Thursday, 12 May 2016

REVIEW - The Imitation Game. Alan Turning Decoded


The Imitation Game: Alan Turing DecodedEnglish mathematician and scientist Alan Turing (1912–1954) is credited with many of the foundational principles of contemporary computer science. The Imitation Game presents a historically accurate graphic novel biography of Turing’s life, including his groundbreaking work on the fundamentals of cryptography and artificial intelligence. His code breaking efforts led to the cracking of the German Enigma during World War II, work that saved countless lives and accelerated the Allied defeat of the Nazis. While Turing’s achievements remain relevant decades after his death, the story of his life in post-war Europe continues to fascinate audiences today."



There isn't much to say on The Imitation Game other than it was really well done. It took a while for me to warm to the art style, but as the book progressed, the harsh lines and diluted colours made more sense. 


The reason I requested this for review is because I've been fascinated by Turing for a few years, mainly since first seeing the film of The Imitation Game in 2014. Going into this, I believed this would almost be a graphic novel retelling of that film, but this was far more. In these pages I learnt so much about Turing's childhood, and work after Bletchley Park - things that people including myself, often forget to consider because we're so captured by his achievements in one particular field.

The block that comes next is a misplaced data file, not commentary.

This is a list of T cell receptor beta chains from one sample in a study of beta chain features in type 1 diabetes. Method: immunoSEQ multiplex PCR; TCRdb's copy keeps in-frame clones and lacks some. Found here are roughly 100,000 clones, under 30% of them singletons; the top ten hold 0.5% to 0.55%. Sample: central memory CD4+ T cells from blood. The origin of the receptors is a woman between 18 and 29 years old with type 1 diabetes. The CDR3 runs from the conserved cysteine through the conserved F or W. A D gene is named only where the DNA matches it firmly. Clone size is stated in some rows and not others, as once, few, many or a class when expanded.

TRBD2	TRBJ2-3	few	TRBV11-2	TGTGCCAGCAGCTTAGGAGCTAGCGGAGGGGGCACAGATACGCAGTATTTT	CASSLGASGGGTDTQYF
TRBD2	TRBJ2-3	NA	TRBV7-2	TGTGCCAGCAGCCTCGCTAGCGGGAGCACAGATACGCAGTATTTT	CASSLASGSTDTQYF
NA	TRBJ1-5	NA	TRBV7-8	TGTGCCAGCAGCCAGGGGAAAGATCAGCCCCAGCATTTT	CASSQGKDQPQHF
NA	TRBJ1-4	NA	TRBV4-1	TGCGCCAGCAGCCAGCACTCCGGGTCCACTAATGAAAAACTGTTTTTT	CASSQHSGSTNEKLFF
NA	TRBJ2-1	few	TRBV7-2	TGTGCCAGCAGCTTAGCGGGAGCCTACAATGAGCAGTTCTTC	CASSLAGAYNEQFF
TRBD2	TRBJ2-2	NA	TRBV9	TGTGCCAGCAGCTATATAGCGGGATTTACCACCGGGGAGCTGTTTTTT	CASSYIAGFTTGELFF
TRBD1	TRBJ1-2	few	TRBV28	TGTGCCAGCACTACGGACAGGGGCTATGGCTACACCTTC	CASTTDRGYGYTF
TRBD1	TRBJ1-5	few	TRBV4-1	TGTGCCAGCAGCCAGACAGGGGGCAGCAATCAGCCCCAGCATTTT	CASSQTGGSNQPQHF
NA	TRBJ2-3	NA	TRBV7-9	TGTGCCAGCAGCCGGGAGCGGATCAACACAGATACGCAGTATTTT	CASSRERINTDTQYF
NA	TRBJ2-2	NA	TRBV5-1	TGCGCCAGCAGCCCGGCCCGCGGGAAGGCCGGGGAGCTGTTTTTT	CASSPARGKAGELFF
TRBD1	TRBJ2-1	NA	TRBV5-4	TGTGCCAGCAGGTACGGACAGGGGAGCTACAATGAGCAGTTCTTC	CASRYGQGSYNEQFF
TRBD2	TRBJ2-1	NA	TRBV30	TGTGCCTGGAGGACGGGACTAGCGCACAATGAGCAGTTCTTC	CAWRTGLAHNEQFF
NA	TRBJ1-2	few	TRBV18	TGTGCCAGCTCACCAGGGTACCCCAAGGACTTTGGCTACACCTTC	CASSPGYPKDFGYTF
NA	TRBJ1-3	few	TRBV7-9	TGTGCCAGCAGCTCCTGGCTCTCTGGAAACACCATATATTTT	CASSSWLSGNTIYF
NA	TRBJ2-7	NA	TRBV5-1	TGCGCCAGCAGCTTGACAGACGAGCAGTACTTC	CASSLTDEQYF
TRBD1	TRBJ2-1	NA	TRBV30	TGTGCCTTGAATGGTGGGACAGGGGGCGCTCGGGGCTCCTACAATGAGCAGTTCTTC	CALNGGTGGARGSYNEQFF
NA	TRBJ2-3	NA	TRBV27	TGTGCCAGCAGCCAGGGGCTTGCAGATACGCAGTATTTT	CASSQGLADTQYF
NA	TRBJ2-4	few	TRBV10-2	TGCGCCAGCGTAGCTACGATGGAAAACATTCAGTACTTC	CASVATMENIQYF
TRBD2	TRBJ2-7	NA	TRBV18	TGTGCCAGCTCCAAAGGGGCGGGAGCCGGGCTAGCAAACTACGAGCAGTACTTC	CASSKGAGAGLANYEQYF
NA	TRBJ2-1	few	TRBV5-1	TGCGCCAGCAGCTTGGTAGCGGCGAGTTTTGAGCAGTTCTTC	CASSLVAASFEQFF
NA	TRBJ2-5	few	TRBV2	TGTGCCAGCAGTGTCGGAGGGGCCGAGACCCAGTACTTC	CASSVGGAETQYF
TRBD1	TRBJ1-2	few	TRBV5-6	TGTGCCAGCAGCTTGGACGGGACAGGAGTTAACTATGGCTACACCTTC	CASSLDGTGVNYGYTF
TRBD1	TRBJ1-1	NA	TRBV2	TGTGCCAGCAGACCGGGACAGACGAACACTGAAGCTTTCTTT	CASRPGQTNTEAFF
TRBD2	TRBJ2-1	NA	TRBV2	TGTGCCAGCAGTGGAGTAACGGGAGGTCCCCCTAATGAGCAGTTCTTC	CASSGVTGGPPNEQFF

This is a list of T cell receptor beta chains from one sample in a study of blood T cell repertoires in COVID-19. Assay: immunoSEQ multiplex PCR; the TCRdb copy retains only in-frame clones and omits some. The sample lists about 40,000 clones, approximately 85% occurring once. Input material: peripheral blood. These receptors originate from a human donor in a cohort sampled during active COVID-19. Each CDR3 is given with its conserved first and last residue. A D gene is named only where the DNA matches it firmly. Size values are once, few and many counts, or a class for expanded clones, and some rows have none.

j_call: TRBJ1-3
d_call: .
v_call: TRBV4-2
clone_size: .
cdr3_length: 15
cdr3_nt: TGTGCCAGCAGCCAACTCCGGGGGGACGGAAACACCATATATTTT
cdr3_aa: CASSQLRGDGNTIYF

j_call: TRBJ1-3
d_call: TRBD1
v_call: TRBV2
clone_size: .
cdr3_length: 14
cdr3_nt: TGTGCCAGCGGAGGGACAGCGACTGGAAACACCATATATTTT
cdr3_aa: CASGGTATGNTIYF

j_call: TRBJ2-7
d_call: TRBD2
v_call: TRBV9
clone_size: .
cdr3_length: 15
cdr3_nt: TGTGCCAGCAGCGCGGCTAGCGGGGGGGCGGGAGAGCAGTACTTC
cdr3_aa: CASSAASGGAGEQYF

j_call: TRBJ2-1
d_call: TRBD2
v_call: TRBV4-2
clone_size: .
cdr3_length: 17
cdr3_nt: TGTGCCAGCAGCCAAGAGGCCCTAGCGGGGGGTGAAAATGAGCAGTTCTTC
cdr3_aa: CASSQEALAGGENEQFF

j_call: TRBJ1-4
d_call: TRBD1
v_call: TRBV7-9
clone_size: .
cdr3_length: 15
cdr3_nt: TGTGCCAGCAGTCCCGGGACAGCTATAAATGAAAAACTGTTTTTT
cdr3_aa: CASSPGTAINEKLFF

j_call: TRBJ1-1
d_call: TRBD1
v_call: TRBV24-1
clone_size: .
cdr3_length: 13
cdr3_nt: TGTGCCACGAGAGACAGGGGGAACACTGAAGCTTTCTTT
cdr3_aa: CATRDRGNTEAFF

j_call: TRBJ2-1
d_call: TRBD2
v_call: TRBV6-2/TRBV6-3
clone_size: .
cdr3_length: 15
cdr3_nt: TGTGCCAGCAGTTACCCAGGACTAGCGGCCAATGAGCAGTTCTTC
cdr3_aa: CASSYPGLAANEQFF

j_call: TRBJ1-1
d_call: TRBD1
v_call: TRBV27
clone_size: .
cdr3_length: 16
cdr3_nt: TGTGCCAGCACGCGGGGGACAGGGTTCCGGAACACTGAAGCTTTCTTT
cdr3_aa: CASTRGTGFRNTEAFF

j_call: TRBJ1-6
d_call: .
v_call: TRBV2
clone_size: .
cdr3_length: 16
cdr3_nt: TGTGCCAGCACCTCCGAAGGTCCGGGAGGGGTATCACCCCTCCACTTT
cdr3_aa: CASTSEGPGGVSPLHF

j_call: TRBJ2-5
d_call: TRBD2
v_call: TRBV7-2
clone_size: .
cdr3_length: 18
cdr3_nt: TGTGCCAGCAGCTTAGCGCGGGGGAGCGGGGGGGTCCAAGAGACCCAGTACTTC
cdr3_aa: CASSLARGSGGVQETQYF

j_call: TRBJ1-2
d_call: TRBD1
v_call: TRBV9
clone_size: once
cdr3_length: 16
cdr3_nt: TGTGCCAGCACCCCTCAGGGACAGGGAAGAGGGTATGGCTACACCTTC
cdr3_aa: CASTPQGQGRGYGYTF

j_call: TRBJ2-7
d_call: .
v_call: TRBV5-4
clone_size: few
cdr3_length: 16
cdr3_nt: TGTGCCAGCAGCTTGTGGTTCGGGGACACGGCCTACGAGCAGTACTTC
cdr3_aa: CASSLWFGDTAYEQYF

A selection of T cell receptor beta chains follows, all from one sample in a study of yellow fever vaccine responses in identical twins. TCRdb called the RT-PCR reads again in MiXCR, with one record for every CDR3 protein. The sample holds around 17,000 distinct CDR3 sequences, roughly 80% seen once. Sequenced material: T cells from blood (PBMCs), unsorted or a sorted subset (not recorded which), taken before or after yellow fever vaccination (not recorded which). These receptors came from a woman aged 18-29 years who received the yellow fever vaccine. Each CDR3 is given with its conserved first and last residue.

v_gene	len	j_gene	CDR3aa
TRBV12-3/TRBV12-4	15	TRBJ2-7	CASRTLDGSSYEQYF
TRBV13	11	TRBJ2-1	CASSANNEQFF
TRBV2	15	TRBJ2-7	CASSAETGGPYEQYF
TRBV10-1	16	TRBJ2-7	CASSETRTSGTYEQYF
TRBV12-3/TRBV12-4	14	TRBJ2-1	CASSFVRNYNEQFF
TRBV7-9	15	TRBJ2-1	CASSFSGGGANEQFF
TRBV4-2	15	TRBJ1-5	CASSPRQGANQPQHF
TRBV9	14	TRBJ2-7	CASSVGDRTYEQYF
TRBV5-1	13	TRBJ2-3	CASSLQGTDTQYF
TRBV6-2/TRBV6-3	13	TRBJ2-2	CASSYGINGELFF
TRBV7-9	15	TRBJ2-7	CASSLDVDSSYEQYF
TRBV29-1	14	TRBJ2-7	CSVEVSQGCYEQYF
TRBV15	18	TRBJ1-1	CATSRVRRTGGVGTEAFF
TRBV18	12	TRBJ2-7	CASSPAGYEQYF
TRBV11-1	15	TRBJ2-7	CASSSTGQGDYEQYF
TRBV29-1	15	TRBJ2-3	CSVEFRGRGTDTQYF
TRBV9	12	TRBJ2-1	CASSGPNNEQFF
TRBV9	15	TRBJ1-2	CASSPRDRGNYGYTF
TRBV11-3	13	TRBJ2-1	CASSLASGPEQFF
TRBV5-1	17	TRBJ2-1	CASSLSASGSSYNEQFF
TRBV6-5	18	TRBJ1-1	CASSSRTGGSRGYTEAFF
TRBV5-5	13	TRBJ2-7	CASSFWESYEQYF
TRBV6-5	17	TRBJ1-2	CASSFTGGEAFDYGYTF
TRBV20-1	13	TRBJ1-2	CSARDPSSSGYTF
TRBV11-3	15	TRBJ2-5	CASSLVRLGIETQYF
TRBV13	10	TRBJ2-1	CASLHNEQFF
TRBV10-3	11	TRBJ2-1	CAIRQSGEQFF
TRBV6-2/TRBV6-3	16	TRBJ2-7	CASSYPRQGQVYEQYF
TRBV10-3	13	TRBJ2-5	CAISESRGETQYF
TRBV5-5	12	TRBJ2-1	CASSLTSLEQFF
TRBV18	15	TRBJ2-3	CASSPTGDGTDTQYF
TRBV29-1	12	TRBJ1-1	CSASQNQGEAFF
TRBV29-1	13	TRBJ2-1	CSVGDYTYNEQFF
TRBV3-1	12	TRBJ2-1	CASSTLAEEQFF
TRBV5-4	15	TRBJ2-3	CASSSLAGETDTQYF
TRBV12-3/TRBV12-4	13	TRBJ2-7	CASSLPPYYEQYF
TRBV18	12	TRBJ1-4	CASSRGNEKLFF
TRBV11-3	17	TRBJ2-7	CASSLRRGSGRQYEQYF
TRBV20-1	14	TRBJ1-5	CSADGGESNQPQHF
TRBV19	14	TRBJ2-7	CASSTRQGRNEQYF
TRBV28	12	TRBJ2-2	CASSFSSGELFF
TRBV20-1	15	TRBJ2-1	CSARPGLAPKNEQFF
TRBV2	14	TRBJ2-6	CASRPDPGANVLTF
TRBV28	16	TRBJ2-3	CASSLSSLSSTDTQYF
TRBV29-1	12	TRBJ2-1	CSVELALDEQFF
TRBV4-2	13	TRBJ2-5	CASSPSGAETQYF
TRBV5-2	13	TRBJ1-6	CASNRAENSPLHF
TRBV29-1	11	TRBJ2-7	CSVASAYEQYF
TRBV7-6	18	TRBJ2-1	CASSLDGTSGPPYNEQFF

How this story is orchestrated, with people from Turing's life (e.g his mother, Joan Clarke, Hugh Alexander) being interviewed on his journey was an interesting twist. I don't think I'll ever quite understand what happened with this aspect over pages 63-66, but nevertheless, it was a good plot device for driving on the story. It makes you see past Engima, and look closer at a shy, highly intelligent man who admirably at a time where homosexuality was illegal, refused to deny that he was gay. 

Though this was in many ways wonderful, I did have a few issues with the actual text. Maybe this is because Ottaviani is an American author, but there were several occasions where he used Americanisms or American spellings e.g. Math. We don't say Math in the UK; we use Maths or Mathematics. These are only minor things, but I strongly believe that if you are going to write in the perspective of someone who is of a different nationality to yourself, you make such that the character correctly reflects that nationality. It's a picky point, but this error pulls the reader out of the story, and shows Jim Ottaviani instead of Alan Turing.

Thank you so much to Abrams and Chronicle for sending me this novel in exchange for an honest review. 

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